Finally, here are two quotes that really stuck out for me in this chapter:
Quote 1:
"I wondered if the American church was like well-mannered nice-talkers, sitting in a living room sipping coffee, talking about choir practice, while the world burns down outside our windows. While the richest people on earth pray to get richer, the rest of the world begs for intervention with their faces pressed to the window, watching us drink our coffee, unruffled by their suffering."

What do you think about this? On a personal level, I have been really struggling lately with this thought and with the institution of "church" and what roll I should have (if any) in it. 

Quote 2:
"Obedience isn't a lack of fear. It's just doing it scared."
Oh good. I think. 

Okay, it's comment time. I'll try to be less of a slacker next week. :-)
White highlighting!!! (Shakes fist at blog post!!)

Friday, July 20, 2012

Week 2: 7: Clothing

Welcome back. This week we’re going to be discussing the chapter about clothes. To be honest, this is not an area I feel like I struggle with. I tend to have an affinity for tank tops, hoodies and flip flops, but I’ll wear them to death. If I have clothing that I haven't worn in a while it's probably due to the vicious cycle of being normal sized, getting pregnant, post pregnancy chubbiness, working my way back to being normal sized, and then getting pregnant again. And repeat. Once I’m sure that the baby making is all done, and that I can hopefully stay in the same size shirt and pants for more than 6 months, I plan on whittling down the wardrobe further. I do tend to overbuy clothes for my children, but 90% of what they own is from yard sales or consignments. Also, I know that most of their clothes will be passed on to my friends (with Gabbi’s old stuff then coming back to me so Evie can wear it). By the time all is said and done, whatever I buy for Gabbi or Micah goes through at least 2 other children. Not too bad, especially when I try not to go over $5 per piece of clothing.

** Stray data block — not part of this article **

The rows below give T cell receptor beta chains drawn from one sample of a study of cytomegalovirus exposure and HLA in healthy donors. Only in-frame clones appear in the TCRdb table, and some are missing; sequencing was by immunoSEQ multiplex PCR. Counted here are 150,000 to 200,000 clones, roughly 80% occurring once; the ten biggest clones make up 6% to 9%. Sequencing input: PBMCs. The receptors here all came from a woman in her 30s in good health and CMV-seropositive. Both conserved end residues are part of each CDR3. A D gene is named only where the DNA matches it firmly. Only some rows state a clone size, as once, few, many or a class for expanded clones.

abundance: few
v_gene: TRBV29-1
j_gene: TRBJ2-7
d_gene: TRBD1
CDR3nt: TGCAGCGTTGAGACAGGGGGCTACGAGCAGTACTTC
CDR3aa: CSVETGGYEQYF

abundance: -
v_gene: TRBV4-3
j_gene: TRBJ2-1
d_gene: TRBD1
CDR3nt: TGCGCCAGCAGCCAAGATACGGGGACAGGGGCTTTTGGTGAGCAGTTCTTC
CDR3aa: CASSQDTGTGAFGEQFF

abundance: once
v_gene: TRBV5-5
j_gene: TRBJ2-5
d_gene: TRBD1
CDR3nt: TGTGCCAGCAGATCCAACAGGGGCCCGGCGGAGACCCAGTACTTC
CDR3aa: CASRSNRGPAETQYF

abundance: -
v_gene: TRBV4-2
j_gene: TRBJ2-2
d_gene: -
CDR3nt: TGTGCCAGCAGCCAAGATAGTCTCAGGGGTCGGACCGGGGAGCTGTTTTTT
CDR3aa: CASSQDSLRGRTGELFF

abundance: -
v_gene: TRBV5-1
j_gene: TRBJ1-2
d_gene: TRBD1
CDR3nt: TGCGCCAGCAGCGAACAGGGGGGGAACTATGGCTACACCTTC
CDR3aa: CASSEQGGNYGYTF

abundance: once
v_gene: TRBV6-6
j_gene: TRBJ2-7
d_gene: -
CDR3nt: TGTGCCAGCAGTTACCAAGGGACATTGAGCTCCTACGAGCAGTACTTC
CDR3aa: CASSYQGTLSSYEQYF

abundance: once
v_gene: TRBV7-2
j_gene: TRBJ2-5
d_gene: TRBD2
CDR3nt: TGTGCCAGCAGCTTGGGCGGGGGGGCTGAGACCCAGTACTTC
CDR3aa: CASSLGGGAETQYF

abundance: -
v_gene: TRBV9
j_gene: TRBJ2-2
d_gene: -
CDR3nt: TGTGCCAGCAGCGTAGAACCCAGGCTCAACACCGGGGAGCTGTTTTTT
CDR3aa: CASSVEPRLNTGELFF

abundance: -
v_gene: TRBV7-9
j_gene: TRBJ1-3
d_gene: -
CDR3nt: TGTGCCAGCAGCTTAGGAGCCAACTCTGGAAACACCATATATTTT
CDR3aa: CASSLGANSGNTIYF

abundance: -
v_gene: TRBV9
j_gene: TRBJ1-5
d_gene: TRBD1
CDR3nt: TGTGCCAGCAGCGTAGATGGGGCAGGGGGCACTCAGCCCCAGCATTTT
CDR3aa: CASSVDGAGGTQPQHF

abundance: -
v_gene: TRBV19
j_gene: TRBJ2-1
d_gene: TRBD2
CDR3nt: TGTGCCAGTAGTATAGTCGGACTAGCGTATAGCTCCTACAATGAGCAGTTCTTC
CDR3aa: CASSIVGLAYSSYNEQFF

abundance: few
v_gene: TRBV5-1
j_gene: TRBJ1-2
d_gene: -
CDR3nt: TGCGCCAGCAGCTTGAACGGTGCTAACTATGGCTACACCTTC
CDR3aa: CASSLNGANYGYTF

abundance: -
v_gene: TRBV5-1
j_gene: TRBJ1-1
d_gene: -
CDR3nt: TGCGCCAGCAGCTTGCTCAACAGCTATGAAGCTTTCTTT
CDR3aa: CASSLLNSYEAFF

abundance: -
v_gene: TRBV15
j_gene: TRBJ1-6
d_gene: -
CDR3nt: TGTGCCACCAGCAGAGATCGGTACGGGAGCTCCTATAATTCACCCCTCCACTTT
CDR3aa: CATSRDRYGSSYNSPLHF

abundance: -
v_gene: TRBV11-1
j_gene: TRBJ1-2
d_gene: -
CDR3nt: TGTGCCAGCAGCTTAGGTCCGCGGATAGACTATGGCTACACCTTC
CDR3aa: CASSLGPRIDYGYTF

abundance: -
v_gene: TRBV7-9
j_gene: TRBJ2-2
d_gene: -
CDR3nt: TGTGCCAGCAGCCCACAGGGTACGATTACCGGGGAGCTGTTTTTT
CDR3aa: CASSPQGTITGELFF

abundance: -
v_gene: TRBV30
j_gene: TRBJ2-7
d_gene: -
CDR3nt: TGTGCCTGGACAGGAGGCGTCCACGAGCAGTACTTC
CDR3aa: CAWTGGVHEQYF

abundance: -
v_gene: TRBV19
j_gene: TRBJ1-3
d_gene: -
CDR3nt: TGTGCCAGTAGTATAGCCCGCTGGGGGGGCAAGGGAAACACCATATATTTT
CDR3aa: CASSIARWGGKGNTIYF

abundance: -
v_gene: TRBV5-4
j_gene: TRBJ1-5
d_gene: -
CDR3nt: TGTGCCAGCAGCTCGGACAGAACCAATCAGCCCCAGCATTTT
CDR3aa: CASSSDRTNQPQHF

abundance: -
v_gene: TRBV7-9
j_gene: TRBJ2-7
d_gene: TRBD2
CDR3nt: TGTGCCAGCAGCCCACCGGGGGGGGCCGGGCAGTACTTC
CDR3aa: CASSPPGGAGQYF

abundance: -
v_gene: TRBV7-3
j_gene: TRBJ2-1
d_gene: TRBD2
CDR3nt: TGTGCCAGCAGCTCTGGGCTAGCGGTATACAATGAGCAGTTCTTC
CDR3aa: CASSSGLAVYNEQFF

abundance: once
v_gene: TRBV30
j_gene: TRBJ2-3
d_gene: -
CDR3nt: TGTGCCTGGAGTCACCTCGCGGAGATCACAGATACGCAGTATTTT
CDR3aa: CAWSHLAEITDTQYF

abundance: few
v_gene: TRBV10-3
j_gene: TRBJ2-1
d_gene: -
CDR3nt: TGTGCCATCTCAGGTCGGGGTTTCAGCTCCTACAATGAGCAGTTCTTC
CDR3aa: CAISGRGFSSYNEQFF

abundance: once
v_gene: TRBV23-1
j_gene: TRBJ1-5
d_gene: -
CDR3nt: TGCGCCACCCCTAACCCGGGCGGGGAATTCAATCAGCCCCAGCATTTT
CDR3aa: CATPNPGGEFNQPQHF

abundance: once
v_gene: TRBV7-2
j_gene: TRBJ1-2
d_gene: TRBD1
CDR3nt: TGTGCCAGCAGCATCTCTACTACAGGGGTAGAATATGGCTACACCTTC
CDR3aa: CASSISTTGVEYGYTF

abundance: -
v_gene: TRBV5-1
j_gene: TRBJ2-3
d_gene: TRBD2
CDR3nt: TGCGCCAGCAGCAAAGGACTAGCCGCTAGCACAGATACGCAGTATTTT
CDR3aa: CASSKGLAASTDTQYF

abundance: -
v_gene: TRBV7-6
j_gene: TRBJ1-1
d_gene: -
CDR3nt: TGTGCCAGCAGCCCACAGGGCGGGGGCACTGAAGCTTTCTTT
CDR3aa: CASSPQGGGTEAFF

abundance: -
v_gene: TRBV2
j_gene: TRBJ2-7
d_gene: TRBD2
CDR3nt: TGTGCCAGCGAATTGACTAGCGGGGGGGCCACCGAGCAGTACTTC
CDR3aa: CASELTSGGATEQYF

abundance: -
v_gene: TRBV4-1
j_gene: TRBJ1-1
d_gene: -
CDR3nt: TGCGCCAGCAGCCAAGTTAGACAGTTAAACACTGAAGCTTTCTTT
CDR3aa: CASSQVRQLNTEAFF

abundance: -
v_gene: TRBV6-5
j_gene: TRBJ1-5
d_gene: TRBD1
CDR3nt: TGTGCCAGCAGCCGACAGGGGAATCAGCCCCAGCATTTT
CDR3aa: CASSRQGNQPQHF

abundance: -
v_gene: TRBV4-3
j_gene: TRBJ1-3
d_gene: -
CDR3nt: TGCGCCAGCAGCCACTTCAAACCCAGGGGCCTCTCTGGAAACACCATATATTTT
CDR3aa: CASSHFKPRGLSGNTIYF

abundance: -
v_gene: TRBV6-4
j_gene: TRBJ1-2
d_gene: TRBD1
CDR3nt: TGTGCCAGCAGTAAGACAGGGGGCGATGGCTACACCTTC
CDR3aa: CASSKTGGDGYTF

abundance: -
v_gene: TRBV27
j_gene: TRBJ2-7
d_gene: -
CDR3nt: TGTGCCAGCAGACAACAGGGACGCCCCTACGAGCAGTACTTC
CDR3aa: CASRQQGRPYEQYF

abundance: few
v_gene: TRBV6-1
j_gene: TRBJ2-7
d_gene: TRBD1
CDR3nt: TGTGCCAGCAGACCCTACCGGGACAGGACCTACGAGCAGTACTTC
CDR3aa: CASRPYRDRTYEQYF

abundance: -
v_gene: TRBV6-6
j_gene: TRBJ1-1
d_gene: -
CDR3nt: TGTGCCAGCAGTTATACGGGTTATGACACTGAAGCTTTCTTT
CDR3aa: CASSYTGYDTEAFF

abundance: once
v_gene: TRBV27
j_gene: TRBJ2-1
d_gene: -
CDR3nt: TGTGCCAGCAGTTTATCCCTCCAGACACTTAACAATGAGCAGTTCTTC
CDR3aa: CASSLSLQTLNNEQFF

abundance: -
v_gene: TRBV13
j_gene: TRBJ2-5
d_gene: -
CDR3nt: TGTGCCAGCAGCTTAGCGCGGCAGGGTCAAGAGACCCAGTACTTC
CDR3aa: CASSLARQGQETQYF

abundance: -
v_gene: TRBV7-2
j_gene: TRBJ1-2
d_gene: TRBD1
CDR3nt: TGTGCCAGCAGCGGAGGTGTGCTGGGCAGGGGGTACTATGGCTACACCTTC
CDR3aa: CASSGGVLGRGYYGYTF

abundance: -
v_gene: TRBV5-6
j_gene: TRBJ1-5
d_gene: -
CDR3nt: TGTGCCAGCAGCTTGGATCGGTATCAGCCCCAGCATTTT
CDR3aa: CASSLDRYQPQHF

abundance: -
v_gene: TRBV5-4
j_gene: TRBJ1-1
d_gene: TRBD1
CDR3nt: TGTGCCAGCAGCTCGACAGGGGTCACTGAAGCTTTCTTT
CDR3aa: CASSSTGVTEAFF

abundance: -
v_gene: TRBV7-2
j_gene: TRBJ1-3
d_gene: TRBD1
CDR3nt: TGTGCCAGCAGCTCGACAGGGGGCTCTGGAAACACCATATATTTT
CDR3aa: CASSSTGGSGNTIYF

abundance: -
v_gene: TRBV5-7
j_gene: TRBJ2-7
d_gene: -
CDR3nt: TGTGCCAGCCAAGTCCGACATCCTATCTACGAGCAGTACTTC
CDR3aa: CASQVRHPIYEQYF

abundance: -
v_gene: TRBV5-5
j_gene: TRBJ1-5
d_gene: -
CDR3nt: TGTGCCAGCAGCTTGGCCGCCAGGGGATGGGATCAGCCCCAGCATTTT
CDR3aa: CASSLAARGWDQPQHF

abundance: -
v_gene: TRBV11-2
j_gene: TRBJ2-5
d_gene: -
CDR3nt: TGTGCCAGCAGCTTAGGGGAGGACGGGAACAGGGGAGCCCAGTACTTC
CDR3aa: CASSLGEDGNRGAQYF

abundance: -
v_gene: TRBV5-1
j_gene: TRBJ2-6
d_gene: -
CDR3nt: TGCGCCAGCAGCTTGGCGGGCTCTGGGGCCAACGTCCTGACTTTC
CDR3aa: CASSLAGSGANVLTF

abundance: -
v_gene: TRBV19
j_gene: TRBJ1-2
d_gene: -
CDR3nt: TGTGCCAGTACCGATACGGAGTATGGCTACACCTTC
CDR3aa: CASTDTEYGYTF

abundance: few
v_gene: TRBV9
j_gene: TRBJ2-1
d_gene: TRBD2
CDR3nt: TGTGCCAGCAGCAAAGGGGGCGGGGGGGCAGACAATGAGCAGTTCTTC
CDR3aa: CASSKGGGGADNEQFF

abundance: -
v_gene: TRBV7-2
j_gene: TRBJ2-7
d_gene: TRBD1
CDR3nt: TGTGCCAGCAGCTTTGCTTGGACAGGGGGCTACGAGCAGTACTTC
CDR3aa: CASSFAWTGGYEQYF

But that’s just me. I am blessed to be able to stay home and dress comfortably all the time. I’m also blessed with little to no fashion sense, so I don’t really have the desire to look current and cute.

What interested me most about this chapter (and about the discussion on Marla’s Blog, which you can find here) was her thoughts on how we should dress at church.  Here are two passages that really stood out to me.

                “As we worshipped and studies the Word and enjoyed good weather and even better company, God reminded me that gathering the saints is powerful not because we look our finest or make a big production of the details but because we unite to seek Jesus. That’s the magic. I suspect God is more glorified in a humble room of earnest worshippers than a massive production designed to sound “relevant” to the listeners but no longer relevant to God. When the worship of God turns into a “worship experience,” we have derailed as the body of Christ.”